Stocks in Europe rose on further economic stimulus in France and Germany, easing U.S.-China trade tensions, and signs of progress in the development of COVID-19 treatments. In local-currency terms, the STOXX Europe 600 climbed 2.86%, with the major country indexes posting solid gains. Germany’s Xetra Dax surged 5.13%, the CAC 40 in France gained 3.42%, and the UK’s FTSE 100 added 1.12%.
The net long position in euro futures rose to a record level in August, U.S. Commodity Futures Trading Commission data showed. The euro reached its highest value relative to the dollar since May 2018, partly on the view that the eurozone economy could recover faster than the U.S. from coronavirus lockdowns.
Germany Extends Jobs Program, France to Unveil Recovery Plan
Germany’s ruling coalition extended a program to help keep workers on companies’ books and increased its funding by EUR 10 billion. Additional measures would allow struggling companies to delay insolvency filings until year-end. The German economy shrank at a record rate in the second quarter, although the initial estimate of a quarterly decline of 10.1% in gross domestic product (GDP) was revised to a 9.7% contraction.
French Prime Minister Jean Castex indicated that the EUR 100 billion recovery plan to be unveiled on September 3 would also support small and medium-sized businesses and include cuts to commercial and industrial property taxes as well as reductions to local value-added and corporation taxes. Finance Minister Bruno Le Maire extended the emergency support program for businesses, increasing state-backed bank loans to businesses and guarantees for quasi-equity financing that would provide between EUR 10 billion and EUR 15 billion for small companies.
Eurozone Rebound May Be Slowing; ECB Stands Ready With Extra Support
Preliminary readings from purchasing managers’ indexes (PMIs) suggested that the eurozone’s economic recovery lost momentum in August, driven by flattening growth in the service sector due to a rise in coronavirus infections and renewed travel restrictions. The composite output index, which combines manufacturing and services, fell to 51.6 from 54.9 in July. (PMI readings of 50 mark the difference between an expansion and a contraction in output.)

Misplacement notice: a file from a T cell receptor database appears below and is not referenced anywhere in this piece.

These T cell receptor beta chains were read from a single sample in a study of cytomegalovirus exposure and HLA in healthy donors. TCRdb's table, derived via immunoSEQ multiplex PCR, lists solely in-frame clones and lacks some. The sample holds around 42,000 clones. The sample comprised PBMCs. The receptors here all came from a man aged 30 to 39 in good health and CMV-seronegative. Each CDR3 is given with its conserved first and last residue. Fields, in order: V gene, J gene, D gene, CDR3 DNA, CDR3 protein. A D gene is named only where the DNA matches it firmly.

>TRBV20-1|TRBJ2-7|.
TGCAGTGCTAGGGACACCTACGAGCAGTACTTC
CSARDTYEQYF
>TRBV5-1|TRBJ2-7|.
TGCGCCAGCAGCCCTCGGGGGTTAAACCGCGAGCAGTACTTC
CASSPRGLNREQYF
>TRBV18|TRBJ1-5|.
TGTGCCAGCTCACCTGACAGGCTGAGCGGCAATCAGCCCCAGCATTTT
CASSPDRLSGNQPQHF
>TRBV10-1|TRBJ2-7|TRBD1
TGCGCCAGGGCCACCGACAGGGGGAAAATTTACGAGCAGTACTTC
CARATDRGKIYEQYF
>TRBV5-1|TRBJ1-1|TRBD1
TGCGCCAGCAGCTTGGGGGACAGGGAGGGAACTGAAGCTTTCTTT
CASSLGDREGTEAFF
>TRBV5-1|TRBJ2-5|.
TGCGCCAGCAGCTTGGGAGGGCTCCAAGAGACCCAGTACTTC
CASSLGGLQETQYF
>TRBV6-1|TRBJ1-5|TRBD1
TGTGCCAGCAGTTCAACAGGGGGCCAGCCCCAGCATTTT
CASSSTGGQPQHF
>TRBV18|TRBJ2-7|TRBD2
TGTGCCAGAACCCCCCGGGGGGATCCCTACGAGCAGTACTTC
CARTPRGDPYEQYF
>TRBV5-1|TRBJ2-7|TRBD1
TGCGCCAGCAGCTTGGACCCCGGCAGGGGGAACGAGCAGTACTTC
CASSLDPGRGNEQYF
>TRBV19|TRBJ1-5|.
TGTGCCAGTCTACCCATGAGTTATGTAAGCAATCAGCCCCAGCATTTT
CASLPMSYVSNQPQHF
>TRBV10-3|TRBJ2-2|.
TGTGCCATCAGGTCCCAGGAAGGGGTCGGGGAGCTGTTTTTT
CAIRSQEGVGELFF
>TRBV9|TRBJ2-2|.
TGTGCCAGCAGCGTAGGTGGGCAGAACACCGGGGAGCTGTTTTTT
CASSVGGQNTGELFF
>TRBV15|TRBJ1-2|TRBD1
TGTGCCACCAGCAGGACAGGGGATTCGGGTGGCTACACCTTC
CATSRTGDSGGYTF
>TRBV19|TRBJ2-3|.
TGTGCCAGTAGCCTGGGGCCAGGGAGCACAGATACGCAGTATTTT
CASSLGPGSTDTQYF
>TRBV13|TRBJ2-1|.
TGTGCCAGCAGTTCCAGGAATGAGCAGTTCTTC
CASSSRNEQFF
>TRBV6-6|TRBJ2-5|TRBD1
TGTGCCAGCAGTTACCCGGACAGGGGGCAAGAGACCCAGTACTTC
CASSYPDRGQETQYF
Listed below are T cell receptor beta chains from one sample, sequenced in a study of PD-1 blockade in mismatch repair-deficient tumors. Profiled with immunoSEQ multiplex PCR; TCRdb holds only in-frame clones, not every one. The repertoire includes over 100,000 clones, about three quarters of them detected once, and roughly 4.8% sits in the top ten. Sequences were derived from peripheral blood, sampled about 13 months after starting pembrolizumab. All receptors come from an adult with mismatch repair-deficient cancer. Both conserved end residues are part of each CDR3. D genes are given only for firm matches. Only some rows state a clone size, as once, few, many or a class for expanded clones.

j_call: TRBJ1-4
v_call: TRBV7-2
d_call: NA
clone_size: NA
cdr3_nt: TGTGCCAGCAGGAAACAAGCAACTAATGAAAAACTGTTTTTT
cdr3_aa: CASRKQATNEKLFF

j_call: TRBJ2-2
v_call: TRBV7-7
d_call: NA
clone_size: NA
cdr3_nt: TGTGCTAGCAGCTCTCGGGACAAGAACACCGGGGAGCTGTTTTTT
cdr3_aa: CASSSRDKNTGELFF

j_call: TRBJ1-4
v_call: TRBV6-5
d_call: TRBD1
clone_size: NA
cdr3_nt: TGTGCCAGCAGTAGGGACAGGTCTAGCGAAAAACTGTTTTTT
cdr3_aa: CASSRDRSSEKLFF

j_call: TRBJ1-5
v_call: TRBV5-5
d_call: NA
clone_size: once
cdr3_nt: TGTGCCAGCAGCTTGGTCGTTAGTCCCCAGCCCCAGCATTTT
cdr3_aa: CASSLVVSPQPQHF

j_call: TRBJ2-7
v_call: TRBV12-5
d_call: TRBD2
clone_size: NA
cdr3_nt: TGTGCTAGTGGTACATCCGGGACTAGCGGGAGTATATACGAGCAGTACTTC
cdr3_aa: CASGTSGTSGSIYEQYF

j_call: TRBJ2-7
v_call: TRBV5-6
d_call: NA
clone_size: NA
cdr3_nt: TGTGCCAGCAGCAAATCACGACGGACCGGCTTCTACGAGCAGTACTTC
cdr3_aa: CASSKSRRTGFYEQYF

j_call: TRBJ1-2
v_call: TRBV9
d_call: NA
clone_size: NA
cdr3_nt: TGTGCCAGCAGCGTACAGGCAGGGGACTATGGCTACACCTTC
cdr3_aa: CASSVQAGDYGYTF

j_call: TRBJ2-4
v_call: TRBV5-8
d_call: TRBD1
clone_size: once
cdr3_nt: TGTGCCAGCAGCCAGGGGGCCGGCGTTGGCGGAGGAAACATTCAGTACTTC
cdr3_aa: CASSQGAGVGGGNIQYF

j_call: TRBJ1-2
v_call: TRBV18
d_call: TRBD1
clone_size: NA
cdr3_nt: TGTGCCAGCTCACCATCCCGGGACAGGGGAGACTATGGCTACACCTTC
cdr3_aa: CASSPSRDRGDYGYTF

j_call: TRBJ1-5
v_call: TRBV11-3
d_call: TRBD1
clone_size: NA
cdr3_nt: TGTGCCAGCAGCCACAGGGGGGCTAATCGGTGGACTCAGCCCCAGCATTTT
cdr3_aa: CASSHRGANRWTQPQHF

In the first policy comment since the European Central Bank (ECB) adopted a wait-and-see approach at its July 16 press conference, Chief Economist Philip Lane reiterated in a blog that “the ECB is committed to providing the monetary stimulus needed to support the eurozone economy.” Despite the bounce in economic activity, Lane warned that “the level of economic slack remains extraordinarily high and the outlook highly uncertain.” His comments raise the possibility that the ECB could further expand its Pandemic Emergency Purchase Program when the bank updates its economic forecasts in September.
Despite renewed surges in coronavirus infections, France, Spain, Italy, Germany, and the UK appeared to reject the need for nationwide lockdowns to curb what could be a second wave of the pandemic. Key policymakers in these countries warned that regional lockdowns might have to be imposed if infections were to increase. However, they downplayed the need for countrywide shelter-in-place orders.
UK Economy Shows Signs of Recovering
Economic activity in the UK rebounded sharply as consumers and businesses began to reopen. The composite PMI surged in August to more than 60 and reached an 82-month high. Bank of England (BoE) Deputy Governor Andy Haldane wrote in the Daily Mail newspaper that the UK was on the path to a rapid recovery from the coronavirus crisis, helped by retail spending that he said had reached pre-pandemic levels in June. The central bank’s latest revision to its full-year economic outlook called for less of a contraction than its May forecast. However, the BoE also predicted a slower recovery, with the economy clawing back its losses by the end, rather than by the middle, of 2021.